Written by Craig Wharton.
Edited by Samantha Saunders.
In English ‘ringkragen’ means ‘ring collar’ and was originally a part of a military armoured suit that protected the throat. Over time, it became a symbol of status within an organization, i.e. a standard (flag) bearer or, in this case, a sign of police authority.
The duty gorget and readily identifiable badge of office of the World War II German Feldgendarmerie (military policeman) was only worn while on duty. It was known as "Kettenhunde", which translates to ‘chain dogs’. These officers were hated, feared and loathed by his own countrymen.
As well as the Ringkragen the Feldgendarmerie also wore a cuff title bearing that name in Gothic script in grey letters on a brown background. An embroidered police eagle within an oakleaf wreath arm badge was worn on the upper left sleeve of the tunic. In the orange-red ‘waffenfarbe’ (arm of service colour) for Other Ranks and in silver for Officers. This waffenfarbe was also found on the cap, collar litzen and as the underlay colour on the ‘schulterklappen’ (epaulets).
The German Feldgendarmerie (MP) had traditions dating back to 1740 when Friedrich II established the Feld-Jager Korps zu Pferd. The Feld-Jager Korps established a reputation for efficiency during the Napoleonic Wars and the Franco -Prussian War. The German civilian police, the Gendarmerie, established its own military branch, the Feldgendarmerie, which served alongside the Feld-Jager Korps. In time it outgrew the Feld- Jager Korps and took over the role of Germany's principal provost arm.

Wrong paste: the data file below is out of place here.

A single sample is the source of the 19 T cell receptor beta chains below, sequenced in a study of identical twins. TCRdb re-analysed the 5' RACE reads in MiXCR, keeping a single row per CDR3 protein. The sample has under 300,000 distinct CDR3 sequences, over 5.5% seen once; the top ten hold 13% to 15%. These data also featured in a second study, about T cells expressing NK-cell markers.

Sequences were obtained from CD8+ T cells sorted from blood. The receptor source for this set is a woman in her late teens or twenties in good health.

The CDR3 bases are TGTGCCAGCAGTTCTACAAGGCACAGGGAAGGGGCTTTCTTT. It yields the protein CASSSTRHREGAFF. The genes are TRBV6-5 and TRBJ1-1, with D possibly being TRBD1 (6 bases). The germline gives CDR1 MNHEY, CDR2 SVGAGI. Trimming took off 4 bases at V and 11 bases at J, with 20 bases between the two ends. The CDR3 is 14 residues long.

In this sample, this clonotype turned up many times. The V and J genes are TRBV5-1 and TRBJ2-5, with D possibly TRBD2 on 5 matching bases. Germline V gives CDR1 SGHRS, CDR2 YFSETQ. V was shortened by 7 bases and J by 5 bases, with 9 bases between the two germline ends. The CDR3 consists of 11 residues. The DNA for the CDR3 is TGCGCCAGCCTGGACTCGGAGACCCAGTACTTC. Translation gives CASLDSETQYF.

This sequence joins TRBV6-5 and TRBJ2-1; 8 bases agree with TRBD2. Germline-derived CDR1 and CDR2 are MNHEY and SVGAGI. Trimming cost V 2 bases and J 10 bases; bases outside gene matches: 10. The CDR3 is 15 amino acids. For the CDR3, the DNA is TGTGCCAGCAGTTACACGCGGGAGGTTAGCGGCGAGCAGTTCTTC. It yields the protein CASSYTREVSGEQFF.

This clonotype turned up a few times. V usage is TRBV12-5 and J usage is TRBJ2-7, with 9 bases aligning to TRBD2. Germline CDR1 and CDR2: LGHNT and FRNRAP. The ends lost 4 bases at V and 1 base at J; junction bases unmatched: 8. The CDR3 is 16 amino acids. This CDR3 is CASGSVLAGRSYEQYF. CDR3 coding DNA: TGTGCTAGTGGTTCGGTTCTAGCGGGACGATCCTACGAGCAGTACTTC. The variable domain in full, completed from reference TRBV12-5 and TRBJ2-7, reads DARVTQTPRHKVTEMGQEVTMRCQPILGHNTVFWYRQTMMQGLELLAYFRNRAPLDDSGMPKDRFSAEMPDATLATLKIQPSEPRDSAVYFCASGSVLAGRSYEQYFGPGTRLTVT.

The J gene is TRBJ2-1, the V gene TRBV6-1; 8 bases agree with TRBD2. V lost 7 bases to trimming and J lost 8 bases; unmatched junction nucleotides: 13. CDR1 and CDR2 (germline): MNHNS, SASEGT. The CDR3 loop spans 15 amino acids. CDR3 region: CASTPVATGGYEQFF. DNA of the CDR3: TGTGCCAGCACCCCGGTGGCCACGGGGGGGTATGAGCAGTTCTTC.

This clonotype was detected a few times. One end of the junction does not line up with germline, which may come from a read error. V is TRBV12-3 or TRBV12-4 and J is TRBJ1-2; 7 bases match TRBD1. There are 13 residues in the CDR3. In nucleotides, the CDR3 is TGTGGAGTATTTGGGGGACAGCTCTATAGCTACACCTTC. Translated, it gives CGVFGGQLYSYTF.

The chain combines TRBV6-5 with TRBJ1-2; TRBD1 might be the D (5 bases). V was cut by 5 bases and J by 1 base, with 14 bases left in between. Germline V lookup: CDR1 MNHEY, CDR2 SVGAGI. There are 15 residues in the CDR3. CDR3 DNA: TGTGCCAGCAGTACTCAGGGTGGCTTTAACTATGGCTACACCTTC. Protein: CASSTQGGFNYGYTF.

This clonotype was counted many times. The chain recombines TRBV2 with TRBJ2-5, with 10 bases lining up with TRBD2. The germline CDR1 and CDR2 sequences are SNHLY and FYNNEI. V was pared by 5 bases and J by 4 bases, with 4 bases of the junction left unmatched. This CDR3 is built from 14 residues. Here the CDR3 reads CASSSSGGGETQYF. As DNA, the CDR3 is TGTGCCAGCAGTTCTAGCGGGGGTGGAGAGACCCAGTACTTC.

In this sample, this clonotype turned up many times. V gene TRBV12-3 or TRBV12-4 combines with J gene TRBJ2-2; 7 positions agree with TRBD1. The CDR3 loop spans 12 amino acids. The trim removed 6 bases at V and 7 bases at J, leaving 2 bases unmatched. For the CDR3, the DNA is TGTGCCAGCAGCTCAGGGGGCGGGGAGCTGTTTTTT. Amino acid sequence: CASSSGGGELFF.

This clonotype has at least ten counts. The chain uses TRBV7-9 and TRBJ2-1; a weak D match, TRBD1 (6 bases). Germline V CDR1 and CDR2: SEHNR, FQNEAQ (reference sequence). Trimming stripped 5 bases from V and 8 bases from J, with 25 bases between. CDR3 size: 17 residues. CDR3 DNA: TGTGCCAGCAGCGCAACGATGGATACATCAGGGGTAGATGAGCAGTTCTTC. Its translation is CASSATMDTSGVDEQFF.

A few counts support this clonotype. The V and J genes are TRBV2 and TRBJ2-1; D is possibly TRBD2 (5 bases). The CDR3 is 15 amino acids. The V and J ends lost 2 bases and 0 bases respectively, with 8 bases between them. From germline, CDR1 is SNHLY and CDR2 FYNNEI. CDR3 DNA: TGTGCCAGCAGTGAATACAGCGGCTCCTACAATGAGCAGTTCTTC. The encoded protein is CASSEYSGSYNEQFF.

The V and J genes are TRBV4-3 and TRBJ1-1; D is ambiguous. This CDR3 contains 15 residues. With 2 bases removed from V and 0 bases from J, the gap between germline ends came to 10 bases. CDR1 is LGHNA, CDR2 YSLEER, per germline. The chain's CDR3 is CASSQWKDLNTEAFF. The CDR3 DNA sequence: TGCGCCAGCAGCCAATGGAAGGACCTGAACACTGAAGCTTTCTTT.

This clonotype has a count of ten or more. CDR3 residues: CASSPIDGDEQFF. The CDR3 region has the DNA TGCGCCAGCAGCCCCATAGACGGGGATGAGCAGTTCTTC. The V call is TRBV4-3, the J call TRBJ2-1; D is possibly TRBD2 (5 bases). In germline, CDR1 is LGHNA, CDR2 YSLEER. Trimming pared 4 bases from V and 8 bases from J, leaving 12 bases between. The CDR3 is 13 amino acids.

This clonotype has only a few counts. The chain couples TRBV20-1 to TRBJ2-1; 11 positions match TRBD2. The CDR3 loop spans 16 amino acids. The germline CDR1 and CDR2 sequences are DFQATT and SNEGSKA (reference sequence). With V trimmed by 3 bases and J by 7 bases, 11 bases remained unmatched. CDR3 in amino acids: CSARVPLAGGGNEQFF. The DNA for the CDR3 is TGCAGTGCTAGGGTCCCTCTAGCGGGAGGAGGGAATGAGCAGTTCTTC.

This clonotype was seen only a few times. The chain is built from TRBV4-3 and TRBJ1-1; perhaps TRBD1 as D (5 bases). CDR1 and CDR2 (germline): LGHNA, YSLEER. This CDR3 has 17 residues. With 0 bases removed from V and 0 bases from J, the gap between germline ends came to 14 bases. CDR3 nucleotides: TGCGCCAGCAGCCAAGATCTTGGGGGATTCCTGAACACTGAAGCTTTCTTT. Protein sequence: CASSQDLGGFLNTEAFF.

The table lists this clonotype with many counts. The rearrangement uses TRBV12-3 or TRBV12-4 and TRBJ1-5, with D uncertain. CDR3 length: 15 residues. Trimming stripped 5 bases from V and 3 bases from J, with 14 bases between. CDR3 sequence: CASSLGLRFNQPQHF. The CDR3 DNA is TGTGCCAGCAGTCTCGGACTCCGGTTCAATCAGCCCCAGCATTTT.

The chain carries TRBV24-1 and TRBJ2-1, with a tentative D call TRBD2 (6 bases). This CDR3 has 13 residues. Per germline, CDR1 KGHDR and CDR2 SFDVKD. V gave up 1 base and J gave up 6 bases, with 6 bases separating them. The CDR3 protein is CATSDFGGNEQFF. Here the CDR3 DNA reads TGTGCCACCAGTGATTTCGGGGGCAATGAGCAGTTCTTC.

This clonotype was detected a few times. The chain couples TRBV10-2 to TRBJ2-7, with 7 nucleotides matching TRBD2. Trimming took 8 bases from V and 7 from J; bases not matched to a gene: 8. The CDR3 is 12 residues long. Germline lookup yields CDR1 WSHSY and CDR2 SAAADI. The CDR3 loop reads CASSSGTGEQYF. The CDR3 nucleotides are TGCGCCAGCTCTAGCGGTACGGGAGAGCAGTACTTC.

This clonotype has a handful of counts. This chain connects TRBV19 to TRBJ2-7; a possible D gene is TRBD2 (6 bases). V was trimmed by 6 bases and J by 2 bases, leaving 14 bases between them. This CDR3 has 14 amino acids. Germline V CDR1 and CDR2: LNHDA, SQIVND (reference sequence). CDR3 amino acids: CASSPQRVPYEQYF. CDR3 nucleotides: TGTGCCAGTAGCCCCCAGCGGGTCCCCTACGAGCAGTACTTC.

The Feldgendarmerie was reformed in 1939 when the German Army mobilized for war. The tasks the Feldgendarmerie were called upon to perform were much the same as military police do in any army: control of traffic to and from the front line, maintenance of order and discipline, rounding up stragglers, arresting deserters and looters, interrogation of suspects, anti-partisan patrols, escorts for prisoners, manning checkpoints and checking IDs and travel passes as well as general policing duties.
At war's end the Allies own military police services were stretched to the limit. They retained a large number of these Feldgendarmerie and Feld-Jager Korps as armed auxiliary formations to help them keep law and order in Germany following the German surrender. They did not lay down their arms till several months after the rest of the German Army had surrendered.
The Luftwaffe (German airforce) military police had a Ringkragen identical to the Army one except for the eagle, which is the Luftwaffe eagle in flight. This gorget was only worn by members of the Herman Goering Division. Other Luftwaffe Feldgendarmerie utilized the standard Army gorget.
The other Ringkragen are very rare these days but because the Feldgendarmerie were such a large formation within the German Army there are naturally more of them to go round. Even so these things are still quite rare with only one or two coming on the collector's market each year. They command a high price, usually around $1,500 to $2,000.